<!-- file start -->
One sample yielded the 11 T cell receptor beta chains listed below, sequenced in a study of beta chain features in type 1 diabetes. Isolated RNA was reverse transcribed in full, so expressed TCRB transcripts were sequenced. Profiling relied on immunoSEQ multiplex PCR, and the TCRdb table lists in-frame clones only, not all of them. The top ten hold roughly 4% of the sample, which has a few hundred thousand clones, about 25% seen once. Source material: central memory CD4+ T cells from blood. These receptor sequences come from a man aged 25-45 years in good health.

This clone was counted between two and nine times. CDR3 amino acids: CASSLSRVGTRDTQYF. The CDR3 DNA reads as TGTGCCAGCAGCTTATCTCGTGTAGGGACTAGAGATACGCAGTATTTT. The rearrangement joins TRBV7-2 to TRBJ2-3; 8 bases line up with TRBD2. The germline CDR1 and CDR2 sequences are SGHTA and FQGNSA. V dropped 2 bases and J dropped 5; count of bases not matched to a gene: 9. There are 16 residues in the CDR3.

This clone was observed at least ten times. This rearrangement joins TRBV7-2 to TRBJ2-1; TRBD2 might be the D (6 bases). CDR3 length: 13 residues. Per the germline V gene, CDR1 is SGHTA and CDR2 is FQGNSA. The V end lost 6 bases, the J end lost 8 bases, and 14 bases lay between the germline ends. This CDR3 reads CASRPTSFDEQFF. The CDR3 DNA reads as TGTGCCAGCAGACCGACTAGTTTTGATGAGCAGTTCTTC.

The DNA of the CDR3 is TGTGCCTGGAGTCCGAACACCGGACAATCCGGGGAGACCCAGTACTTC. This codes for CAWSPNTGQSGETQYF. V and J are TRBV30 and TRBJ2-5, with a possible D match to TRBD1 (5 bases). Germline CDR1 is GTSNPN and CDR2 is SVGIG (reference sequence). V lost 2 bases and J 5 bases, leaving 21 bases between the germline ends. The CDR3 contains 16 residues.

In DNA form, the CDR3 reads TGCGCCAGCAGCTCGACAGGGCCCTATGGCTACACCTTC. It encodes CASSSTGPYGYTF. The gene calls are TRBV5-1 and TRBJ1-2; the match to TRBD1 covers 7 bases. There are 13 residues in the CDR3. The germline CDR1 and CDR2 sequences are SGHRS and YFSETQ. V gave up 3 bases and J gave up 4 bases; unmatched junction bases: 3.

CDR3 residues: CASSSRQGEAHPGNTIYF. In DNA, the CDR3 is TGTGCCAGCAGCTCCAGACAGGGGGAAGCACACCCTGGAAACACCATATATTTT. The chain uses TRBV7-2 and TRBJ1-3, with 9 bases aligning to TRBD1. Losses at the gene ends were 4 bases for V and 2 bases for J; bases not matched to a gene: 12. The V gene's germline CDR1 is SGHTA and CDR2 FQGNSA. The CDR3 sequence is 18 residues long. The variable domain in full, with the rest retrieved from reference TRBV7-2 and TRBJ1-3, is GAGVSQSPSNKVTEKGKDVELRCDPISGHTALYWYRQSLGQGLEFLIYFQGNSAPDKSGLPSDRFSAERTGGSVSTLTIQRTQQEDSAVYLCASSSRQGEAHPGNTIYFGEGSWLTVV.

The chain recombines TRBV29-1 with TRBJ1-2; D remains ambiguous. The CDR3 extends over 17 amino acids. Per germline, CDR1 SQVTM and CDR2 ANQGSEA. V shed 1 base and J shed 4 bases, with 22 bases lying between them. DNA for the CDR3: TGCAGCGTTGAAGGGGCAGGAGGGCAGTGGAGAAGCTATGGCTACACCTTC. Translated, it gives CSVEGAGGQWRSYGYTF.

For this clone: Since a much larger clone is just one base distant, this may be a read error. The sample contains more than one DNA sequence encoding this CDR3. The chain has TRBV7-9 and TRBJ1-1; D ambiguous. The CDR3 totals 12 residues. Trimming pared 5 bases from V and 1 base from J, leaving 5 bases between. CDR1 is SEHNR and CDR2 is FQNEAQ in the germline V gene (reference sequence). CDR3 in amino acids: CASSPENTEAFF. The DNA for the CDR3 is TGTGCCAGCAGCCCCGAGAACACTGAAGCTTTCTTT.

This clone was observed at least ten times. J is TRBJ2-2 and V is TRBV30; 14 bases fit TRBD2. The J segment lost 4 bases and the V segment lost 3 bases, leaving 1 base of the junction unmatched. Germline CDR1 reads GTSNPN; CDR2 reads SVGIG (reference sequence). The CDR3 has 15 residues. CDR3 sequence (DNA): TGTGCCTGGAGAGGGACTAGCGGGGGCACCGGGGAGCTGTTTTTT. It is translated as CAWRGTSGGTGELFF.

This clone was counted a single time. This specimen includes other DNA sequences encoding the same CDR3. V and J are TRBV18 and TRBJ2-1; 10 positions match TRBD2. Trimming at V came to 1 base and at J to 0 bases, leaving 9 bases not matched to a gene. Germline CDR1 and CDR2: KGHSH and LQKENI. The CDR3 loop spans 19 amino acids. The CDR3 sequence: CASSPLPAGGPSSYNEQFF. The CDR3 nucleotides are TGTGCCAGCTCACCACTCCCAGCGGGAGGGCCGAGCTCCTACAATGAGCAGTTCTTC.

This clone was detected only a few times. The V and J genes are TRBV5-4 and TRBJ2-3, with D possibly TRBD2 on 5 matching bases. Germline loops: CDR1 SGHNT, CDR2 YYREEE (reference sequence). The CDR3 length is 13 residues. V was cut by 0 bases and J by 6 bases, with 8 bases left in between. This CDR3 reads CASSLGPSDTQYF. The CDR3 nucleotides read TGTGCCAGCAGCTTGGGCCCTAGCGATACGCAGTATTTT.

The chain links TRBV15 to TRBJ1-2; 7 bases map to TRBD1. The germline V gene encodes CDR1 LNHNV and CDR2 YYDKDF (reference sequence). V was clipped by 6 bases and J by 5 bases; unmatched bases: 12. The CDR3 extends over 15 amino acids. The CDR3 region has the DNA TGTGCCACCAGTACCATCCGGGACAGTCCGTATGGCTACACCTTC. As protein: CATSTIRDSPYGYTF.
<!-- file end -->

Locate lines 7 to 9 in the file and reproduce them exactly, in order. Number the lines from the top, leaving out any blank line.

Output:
The chain recombines TRBV29-1 with TRBJ1-2; D remains ambiguous. The CDR3 extends over 17 amino acids. Per germline, CDR1 SQVTM and CDR2 ANQGSEA. V shed 1 base and J shed 4 bases, with 22 bases lying between them. DNA for the CDR3: TGCAGCGTTGAAGGGGCAGGAGGGCAGTGGAGAAGCTATGGCTACACCTTC. Translated, it gives CSVEGAGGQWRSYGYTF.

For this clone: Since a much larger clone is just one base distant, this may be a read error. The sample contains more than one DNA sequence encoding this CDR3. The chain has TRBV7-9 and TRBJ1-1; D ambiguous. The CDR3 totals 12 residues. Trimming pared 5 bases from V and 1 base from J, leaving 5 bases between. CDR1 is SEHNR and CDR2 is FQNEAQ in the germline V gene (reference sequence). CDR3 in amino acids: CASSPENTEAFF. The DNA for the CDR3 is TGTGCCAGCAGCCCCGAGAACACTGAAGCTTTCTTT.

This clone was observed at least ten times. J is TRBJ2-2 and V is TRBV30; 14 bases fit TRBD2. The J segment lost 4 bases and the V segment lost 3 bases, leaving 1 base of the junction unmatched. Germline CDR1 reads GTSNPN; CDR2 reads SVGIG (reference sequence). The CDR3 has 15 residues. CDR3 sequence (DNA): TGTGCCTGGAGAGGGACTAGCGGGGGCACCGGGGAGCTGTTTTTT. It is translated as CAWRGTSGGTGELFF.